Subject to the College’s standard approval mechanisms, a pilot delivery of the AA module will commence from Autumn Term 2019-20 in selected Faculty of Medicine MSc/MRes programmes. AA will be non-credit bearing and elective, with much of the delivery online to avoid interfering with students’ timetabled teaching and lab sessions. Following evaluation of the pilot, there is an ambition to offer the module to students from all FoM postgraduate programmes and to students from Faculties across the College. (more…)
My appointment as Vice Dean (Education) was announced last month, and it is a great privilege to be asked to lead our community of creative and inspiring students and education staff. Since the Dean asked me to take on this role, I have been thinking about how I can best support those in the Faculty of Medicine involved in education.
We are in a time of great change and opportunity. As you know, we are currently involved in a comprehensive undergraduate and postgraduate curriculum review. We are also about to make a significant investment in our pedagogy and digital education capacity (initially funded through the Learning and Teaching Strategy). Furthermore, for the first time, there is a clear path to academic promotion based on a person’s scholarly and educational activity.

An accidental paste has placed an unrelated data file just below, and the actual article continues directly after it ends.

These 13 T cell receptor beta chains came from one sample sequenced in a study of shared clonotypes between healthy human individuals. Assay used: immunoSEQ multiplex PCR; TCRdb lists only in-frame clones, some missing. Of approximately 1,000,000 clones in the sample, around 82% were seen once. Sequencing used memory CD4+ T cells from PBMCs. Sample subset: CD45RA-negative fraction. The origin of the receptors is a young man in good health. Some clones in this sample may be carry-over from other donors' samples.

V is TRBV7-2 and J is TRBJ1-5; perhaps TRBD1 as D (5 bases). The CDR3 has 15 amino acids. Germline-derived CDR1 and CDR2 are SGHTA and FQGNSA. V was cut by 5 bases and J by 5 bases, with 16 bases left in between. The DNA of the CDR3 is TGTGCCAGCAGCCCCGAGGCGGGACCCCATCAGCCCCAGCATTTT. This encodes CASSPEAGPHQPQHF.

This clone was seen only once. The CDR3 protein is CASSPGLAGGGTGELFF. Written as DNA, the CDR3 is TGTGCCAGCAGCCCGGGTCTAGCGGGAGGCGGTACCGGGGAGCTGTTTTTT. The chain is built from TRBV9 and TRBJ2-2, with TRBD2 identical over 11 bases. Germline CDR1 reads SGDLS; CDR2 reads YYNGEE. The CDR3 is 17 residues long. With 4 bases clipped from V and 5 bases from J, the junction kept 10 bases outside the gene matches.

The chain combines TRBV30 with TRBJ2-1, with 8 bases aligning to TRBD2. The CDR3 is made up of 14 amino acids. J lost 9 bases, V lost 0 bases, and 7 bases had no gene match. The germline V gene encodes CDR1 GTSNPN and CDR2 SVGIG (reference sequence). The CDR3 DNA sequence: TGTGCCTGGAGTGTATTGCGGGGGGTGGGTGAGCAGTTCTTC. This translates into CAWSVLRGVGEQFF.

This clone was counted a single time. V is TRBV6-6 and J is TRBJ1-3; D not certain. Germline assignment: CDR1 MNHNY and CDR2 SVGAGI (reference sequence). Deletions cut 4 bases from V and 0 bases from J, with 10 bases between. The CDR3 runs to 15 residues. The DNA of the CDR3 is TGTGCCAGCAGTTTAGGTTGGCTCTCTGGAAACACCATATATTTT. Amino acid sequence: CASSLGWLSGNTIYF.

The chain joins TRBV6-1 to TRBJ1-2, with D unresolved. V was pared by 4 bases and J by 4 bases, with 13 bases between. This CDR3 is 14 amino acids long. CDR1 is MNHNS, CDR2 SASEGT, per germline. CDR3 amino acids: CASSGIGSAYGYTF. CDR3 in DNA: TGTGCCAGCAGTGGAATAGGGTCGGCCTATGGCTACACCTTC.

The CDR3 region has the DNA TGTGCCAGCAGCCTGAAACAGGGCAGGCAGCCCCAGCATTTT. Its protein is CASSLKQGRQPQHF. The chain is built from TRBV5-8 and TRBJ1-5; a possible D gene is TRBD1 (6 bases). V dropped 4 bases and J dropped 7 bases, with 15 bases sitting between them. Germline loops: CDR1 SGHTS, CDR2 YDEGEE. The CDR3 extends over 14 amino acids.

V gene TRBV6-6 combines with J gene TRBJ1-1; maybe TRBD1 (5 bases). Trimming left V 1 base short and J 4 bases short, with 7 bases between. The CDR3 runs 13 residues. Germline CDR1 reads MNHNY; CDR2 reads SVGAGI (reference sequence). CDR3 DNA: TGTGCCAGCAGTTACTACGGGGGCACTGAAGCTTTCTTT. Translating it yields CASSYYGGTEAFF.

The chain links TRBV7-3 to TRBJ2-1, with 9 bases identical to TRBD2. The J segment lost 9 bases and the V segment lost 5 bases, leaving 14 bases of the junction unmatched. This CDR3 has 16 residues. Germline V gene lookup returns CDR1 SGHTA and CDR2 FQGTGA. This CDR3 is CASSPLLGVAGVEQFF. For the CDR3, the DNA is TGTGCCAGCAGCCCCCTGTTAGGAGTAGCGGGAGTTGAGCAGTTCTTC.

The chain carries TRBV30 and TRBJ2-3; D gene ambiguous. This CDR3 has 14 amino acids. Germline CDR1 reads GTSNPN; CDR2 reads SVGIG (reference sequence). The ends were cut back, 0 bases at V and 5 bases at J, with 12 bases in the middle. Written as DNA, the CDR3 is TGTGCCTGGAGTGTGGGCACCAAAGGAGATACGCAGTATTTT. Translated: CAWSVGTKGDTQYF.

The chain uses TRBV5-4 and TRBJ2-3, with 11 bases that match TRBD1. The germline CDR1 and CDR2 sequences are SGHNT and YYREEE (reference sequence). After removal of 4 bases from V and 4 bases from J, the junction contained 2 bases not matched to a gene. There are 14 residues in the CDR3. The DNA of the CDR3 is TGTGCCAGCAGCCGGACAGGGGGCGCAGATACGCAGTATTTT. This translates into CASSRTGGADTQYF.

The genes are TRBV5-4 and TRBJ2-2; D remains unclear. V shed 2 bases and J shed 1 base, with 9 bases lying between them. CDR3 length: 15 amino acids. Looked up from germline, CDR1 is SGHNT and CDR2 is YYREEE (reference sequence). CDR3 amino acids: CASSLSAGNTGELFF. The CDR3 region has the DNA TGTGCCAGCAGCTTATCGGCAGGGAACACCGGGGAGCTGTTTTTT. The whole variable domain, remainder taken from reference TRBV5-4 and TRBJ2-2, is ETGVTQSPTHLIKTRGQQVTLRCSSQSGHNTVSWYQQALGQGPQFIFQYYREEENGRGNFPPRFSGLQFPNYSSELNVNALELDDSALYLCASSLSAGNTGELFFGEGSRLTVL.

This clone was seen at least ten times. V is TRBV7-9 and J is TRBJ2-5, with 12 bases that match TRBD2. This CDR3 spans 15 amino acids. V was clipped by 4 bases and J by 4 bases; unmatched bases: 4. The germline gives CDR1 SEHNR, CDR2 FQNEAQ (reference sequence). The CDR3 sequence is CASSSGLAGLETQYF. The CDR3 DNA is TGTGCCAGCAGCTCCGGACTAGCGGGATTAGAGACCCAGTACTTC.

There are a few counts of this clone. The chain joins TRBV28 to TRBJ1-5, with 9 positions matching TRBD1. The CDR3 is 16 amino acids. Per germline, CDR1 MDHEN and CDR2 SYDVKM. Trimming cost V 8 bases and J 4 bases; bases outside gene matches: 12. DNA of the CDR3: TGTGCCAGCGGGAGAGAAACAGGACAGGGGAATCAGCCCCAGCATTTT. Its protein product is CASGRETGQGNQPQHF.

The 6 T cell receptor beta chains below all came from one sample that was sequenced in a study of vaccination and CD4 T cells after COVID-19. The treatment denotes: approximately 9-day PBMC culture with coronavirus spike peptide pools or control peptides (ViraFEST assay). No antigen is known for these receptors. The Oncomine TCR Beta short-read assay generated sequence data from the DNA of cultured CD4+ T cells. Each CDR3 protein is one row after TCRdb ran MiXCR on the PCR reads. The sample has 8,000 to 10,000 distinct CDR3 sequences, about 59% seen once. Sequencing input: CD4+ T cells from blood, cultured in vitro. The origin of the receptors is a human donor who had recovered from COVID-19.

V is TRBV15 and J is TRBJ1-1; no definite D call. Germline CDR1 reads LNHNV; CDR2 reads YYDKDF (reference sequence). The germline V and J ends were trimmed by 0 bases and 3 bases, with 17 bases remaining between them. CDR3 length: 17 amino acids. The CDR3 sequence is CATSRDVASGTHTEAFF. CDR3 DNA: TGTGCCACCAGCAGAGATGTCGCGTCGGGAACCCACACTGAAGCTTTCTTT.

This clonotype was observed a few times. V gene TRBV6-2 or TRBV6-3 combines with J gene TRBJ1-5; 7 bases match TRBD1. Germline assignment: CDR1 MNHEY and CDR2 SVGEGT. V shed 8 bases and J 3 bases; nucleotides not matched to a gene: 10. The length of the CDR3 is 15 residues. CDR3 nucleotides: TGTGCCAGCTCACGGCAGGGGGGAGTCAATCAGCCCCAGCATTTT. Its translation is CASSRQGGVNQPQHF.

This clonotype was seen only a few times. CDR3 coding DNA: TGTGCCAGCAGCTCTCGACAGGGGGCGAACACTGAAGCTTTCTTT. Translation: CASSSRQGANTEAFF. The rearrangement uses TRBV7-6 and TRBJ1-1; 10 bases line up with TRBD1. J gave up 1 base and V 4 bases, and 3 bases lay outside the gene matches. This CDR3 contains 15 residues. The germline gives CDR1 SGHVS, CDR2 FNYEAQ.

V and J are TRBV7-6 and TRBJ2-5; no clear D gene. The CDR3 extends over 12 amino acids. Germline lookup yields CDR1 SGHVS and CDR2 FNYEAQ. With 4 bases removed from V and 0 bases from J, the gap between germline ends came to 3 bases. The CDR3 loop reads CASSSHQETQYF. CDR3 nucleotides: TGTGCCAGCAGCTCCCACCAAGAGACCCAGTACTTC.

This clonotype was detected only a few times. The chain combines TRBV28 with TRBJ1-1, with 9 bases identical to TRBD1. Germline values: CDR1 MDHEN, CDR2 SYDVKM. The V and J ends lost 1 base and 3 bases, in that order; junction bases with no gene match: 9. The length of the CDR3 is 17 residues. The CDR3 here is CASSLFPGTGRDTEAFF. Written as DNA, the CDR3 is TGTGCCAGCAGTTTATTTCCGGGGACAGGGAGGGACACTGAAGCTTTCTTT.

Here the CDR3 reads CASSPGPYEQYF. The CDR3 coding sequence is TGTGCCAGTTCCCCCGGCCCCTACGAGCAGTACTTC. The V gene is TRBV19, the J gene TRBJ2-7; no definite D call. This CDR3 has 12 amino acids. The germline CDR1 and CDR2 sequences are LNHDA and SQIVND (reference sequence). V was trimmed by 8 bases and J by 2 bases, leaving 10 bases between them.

It is obvious that I cannot manage all this change alone. I propose two things: (more…)
The MBBS curriculum review coincides with a college-wide review of all taught programmes – MBBS, BSc, MSc, MRes. The college is dedicating resources to a learning and teaching strategy, with buy-out of academics’ time to plan their reviews, grants for new teaching initiatives, a promise to reward good teachers in promotion rounds, a seminar series on approaches to teaching, curriculum review workshops, and a heightened status for the Education Development Unit as a centre for research into teaching and learning. There are ambitious plans to encourage the diffusion of learning technologies throughout our programmes. For a research-based university, there is a surprising level of chatter about teaching, together with chances to influence (and be influenced by) the renewed emphasis on education. If you don’t know what I’m talking about, see the Learning and Teaching Strategy. (more…)
The last year has been, even by our own ‘full-on’ standards, an extraordinarily packed year for the Faculty of Medicine in terms of educational development, both at home and internationally.